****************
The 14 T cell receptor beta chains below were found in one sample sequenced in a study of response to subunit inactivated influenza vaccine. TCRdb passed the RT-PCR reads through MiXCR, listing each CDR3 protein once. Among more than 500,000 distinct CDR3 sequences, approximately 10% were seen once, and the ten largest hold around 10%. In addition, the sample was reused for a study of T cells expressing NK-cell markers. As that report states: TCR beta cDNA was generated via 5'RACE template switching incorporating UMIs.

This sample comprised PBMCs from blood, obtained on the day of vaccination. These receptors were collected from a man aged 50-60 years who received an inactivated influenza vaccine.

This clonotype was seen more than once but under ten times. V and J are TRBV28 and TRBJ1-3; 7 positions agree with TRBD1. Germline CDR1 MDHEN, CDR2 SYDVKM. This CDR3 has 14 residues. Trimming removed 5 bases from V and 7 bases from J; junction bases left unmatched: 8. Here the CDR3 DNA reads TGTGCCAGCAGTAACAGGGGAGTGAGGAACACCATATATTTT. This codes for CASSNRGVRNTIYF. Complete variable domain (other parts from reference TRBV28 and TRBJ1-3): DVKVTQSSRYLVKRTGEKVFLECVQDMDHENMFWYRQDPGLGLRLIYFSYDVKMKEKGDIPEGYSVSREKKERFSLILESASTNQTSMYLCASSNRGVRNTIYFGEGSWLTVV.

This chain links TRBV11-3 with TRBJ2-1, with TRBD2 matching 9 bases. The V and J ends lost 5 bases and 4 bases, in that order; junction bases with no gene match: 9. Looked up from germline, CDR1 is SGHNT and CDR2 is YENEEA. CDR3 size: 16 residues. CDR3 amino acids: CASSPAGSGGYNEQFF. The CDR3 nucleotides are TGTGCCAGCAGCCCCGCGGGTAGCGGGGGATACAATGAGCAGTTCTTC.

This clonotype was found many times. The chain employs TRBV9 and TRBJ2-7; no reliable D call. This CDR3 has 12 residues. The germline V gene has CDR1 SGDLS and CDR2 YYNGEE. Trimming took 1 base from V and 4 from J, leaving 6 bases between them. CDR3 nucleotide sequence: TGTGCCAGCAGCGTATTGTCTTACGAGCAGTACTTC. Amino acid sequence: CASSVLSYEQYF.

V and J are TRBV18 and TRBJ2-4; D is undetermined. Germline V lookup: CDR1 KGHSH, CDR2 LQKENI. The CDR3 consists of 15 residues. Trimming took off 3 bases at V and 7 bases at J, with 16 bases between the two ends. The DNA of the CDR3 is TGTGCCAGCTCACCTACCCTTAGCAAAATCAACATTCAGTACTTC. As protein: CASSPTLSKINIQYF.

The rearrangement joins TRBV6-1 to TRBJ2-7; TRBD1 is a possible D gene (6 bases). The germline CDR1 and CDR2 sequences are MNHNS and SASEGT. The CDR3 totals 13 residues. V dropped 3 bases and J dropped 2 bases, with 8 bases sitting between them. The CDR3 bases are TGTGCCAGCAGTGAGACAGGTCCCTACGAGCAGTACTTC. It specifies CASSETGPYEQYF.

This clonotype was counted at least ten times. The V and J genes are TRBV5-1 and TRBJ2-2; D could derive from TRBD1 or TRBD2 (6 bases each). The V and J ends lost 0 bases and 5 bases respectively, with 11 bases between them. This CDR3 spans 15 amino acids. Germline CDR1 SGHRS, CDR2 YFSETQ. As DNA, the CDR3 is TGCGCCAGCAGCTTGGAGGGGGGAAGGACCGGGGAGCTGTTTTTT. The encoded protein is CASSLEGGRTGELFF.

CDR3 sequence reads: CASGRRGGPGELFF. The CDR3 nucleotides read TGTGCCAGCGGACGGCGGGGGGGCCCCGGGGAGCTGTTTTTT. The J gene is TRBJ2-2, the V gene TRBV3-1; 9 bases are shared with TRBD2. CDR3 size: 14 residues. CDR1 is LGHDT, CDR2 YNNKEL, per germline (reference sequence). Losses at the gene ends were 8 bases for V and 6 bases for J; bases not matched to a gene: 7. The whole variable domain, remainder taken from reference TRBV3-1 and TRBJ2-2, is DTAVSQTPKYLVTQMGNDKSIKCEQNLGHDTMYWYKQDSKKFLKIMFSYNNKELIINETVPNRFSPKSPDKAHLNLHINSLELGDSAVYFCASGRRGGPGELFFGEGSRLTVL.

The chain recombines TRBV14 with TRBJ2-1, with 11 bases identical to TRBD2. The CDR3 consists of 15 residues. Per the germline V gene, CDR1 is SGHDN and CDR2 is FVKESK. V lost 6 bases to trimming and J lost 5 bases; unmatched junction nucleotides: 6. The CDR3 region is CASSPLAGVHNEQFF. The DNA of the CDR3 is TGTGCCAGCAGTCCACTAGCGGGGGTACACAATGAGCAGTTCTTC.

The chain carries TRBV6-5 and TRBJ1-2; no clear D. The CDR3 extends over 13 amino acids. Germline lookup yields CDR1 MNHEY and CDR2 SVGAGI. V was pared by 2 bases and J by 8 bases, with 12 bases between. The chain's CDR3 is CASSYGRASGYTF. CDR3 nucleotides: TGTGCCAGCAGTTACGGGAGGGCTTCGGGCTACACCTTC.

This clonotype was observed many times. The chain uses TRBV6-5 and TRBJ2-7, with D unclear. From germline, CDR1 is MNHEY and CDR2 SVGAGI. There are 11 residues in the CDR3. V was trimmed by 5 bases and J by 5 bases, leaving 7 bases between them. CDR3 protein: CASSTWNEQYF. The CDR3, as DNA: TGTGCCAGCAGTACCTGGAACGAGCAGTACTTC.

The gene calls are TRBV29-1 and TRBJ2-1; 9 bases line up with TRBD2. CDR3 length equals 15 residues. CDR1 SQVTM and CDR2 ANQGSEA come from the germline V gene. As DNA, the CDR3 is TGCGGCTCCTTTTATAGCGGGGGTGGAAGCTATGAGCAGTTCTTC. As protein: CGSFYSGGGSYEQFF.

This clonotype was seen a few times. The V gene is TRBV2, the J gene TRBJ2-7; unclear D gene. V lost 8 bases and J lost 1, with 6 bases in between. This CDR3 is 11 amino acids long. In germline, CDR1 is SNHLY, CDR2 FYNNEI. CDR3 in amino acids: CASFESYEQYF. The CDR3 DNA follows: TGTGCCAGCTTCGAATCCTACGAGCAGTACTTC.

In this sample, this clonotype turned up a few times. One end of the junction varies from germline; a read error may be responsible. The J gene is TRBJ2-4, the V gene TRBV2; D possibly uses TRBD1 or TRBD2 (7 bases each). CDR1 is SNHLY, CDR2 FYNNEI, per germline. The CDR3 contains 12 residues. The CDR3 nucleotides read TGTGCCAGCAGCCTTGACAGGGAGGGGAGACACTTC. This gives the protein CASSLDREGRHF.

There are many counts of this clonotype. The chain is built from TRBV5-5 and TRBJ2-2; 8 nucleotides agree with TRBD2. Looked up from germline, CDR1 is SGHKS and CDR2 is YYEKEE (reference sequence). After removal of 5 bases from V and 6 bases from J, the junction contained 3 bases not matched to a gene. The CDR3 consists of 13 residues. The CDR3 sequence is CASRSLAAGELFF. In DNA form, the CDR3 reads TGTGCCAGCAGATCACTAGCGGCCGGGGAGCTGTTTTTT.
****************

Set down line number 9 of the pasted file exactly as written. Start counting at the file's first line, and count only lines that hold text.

CDR3 sequence reads: CASGRRGGPGELFF. The CDR3 nucleotides read TGTGCCAGCGGACGGCGGGGGGGCCCCGGGGAGCTGTTTTTT. The J gene is TRBJ2-2, the V gene TRBV3-1; 9 bases are shared with TRBD2. CDR3 size: 14 residues. CDR1 is LGHDT, CDR2 YNNKEL, per germline (reference sequence). Losses at the gene ends were 8 bases for V and 6 bases for J; bases not matched to a gene: 7. The whole variable domain, remainder taken from reference TRBV3-1 and TRBJ2-2, is DTAVSQTPKYLVTQMGNDKSIKCEQNLGHDTMYWYKQDSKKFLKIMFSYNNKELIINETVPNRFSPKSPDKAHLNLHINSLELGDSAVYFCASGRRGGPGELFFGEGSRLTVL.